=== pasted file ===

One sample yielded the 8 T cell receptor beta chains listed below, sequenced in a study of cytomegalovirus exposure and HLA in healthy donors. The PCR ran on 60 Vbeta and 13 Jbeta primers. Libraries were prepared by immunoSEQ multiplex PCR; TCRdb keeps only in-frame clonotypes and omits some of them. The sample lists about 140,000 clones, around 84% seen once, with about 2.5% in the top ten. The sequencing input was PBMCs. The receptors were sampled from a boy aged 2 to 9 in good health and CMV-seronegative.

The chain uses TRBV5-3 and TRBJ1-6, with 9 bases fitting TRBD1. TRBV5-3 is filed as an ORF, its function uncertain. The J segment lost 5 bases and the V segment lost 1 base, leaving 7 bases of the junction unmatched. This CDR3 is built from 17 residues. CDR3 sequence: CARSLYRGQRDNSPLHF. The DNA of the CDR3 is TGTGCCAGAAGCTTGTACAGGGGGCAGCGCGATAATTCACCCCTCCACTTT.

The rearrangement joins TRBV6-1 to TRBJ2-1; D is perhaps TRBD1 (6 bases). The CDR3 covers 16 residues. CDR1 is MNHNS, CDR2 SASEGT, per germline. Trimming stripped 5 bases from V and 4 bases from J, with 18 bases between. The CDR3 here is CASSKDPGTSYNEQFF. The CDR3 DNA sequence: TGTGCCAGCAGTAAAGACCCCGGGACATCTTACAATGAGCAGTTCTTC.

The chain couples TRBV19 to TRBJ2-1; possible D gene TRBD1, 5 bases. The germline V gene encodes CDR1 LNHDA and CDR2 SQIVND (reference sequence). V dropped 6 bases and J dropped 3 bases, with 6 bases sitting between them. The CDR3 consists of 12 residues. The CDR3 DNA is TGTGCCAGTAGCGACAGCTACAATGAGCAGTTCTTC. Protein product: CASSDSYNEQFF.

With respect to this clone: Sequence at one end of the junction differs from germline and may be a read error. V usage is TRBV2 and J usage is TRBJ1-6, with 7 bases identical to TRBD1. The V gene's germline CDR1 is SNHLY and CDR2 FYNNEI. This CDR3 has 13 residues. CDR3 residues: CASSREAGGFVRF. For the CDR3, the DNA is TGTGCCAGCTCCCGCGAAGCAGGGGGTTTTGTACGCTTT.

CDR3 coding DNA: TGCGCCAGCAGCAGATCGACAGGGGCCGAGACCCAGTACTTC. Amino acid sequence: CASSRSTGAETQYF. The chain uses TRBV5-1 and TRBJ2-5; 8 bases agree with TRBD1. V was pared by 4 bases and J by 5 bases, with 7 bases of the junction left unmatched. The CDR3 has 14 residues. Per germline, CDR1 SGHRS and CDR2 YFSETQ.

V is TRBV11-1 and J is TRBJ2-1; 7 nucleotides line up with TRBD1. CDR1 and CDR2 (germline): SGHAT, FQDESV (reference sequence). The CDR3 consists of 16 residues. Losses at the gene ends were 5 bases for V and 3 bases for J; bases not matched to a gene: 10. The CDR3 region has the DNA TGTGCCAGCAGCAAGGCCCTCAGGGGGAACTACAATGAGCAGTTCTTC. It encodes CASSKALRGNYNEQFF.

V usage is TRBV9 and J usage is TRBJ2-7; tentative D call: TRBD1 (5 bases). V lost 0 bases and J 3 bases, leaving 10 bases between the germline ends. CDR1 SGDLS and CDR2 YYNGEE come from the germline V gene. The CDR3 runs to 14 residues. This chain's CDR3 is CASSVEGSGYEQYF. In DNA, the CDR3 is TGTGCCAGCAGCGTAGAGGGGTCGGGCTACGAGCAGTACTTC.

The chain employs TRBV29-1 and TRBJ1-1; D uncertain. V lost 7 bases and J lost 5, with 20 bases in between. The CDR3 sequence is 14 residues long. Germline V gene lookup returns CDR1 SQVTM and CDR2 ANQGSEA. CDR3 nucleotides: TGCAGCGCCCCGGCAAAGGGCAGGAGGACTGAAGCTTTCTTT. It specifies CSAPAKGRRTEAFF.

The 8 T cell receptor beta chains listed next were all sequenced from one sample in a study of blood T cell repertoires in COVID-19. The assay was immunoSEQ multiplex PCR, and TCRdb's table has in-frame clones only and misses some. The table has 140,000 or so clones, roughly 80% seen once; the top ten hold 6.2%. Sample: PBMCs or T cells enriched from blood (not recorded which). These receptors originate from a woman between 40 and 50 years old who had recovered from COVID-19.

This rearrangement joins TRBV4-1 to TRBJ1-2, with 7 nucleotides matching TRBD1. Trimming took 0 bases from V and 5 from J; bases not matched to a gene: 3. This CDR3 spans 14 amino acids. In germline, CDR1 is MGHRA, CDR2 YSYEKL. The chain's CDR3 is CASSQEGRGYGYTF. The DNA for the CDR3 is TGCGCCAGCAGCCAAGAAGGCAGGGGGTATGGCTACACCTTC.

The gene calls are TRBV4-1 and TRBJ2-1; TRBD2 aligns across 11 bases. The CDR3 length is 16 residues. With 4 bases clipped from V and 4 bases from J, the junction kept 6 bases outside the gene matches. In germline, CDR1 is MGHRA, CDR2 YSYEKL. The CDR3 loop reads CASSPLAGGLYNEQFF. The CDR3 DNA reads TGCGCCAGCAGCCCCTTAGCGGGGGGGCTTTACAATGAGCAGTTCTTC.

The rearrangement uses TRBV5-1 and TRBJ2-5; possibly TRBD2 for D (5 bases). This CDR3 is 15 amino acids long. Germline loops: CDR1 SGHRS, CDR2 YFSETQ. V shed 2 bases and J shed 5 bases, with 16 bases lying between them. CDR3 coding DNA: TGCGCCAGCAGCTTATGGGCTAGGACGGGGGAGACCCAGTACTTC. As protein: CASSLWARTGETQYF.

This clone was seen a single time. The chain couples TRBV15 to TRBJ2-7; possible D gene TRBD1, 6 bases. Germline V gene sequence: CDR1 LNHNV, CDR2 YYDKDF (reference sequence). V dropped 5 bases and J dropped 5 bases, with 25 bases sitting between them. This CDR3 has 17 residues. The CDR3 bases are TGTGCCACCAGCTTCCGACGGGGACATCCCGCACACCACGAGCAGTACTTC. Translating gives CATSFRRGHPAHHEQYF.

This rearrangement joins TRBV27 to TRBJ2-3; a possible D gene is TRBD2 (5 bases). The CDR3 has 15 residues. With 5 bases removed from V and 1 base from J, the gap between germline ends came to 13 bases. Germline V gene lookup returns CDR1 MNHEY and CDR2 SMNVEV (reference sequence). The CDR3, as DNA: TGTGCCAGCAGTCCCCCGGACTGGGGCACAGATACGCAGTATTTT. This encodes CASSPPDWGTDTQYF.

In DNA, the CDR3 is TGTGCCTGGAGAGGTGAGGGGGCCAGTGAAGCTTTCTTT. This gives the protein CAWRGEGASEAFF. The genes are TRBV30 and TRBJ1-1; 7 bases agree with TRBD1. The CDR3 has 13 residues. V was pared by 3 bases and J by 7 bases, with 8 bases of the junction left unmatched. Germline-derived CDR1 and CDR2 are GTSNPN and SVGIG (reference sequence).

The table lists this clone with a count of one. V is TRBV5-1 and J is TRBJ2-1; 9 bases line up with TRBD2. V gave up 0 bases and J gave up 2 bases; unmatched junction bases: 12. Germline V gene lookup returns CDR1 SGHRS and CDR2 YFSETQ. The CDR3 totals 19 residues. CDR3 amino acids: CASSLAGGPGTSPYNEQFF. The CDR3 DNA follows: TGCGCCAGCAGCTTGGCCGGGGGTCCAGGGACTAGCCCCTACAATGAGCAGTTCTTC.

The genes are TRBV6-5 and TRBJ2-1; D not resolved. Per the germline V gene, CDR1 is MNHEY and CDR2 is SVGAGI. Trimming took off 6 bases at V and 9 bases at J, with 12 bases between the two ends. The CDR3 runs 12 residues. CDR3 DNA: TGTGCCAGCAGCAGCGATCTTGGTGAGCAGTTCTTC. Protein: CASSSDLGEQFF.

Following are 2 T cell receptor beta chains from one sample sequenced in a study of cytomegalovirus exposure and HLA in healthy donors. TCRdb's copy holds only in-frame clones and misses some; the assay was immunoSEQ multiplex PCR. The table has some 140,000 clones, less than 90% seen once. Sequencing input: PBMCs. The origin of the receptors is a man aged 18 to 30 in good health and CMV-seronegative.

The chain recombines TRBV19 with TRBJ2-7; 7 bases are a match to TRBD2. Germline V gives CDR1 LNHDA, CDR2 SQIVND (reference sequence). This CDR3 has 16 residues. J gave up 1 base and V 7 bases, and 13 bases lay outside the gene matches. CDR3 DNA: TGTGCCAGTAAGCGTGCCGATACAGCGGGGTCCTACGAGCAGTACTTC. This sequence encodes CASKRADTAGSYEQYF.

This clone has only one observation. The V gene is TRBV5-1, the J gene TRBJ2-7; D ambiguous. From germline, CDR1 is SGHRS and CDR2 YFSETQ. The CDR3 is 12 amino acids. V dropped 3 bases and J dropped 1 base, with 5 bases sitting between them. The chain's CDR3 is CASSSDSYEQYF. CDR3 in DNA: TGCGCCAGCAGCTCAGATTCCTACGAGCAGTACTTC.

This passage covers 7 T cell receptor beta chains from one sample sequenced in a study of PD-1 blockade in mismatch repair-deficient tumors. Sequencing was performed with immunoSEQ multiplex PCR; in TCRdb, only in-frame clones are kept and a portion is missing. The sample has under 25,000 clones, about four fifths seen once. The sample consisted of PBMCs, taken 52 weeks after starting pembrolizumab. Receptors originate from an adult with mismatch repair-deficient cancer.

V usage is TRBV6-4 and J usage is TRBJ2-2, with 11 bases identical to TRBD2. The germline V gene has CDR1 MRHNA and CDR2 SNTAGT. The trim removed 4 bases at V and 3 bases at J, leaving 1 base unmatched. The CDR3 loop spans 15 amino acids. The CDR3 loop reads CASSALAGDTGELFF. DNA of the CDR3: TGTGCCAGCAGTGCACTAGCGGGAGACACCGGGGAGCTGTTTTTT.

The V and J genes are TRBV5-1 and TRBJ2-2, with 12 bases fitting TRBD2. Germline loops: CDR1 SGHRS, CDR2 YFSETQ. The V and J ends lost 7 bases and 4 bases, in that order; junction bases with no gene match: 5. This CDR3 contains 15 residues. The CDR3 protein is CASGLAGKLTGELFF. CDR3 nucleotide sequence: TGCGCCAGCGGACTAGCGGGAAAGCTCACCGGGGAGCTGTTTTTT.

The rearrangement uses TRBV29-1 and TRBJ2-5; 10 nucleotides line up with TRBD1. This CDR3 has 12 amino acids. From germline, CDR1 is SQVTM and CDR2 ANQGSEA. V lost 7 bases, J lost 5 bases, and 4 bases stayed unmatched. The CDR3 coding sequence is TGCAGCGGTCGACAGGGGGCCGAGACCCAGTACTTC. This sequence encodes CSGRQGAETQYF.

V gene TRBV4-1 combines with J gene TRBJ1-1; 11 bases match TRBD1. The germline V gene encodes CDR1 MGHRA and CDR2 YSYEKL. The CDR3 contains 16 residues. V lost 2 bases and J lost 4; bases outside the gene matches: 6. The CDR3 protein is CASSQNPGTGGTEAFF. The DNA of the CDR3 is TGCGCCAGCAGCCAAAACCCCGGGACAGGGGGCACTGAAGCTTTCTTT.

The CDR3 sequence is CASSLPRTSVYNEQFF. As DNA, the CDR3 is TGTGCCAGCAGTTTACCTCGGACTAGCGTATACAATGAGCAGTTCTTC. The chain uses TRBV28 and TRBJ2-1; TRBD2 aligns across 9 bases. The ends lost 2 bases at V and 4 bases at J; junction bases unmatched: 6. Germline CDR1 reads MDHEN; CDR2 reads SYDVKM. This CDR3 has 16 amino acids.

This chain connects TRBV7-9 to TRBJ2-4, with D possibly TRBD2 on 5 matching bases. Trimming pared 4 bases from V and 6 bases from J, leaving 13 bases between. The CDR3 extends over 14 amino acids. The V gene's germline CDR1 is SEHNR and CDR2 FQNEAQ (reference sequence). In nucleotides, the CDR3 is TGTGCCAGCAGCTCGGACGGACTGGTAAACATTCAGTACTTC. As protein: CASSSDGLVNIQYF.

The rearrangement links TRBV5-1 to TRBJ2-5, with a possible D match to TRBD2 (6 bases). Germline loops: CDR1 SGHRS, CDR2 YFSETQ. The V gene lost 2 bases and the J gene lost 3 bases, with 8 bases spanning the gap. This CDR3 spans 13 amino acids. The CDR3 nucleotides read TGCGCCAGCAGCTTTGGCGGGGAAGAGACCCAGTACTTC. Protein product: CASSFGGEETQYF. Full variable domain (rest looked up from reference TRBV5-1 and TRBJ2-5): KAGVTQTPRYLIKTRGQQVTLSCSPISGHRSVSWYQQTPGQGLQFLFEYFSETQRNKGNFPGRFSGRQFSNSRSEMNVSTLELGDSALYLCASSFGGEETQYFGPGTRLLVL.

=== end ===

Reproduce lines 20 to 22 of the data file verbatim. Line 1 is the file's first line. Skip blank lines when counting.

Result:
The chain recombines TRBV19 with TRBJ2-7; 7 bases are a match to TRBD2. Germline V gives CDR1 LNHDA, CDR2 SQIVND (reference sequence). This CDR3 has 16 residues. J gave up 1 base and V 7 bases, and 13 bases lay outside the gene matches. CDR3 DNA: TGTGCCAGTAAGCGTGCCGATACAGCGGGGTCCTACGAGCAGTACTTC. This sequence encodes CASKRADTAGSYEQYF.

This clone has only one observation. The V gene is TRBV5-1, the J gene TRBJ2-7; D ambiguous. From germline, CDR1 is SGHRS and CDR2 YFSETQ. The CDR3 is 12 amino acids. V dropped 3 bases and J dropped 1 base, with 5 bases sitting between them. The chain's CDR3 is CASSSDSYEQYF. CDR3 in DNA: TGCGCCAGCAGCTCAGATTCCTACGAGCAGTACTTC.

This passage covers 7 T cell receptor beta chains from one sample sequenced in a study of PD-1 blockade in mismatch repair-deficient tumors. Sequencing was performed with immunoSEQ multiplex PCR; in TCRdb, only in-frame clones are kept and a portion is missing. The sample has under 25,000 clones, about four fifths seen once. The sample consisted of PBMCs, taken 52 weeks after starting pembrolizumab. Receptors originate from an adult with mismatch repair-deficient cancer.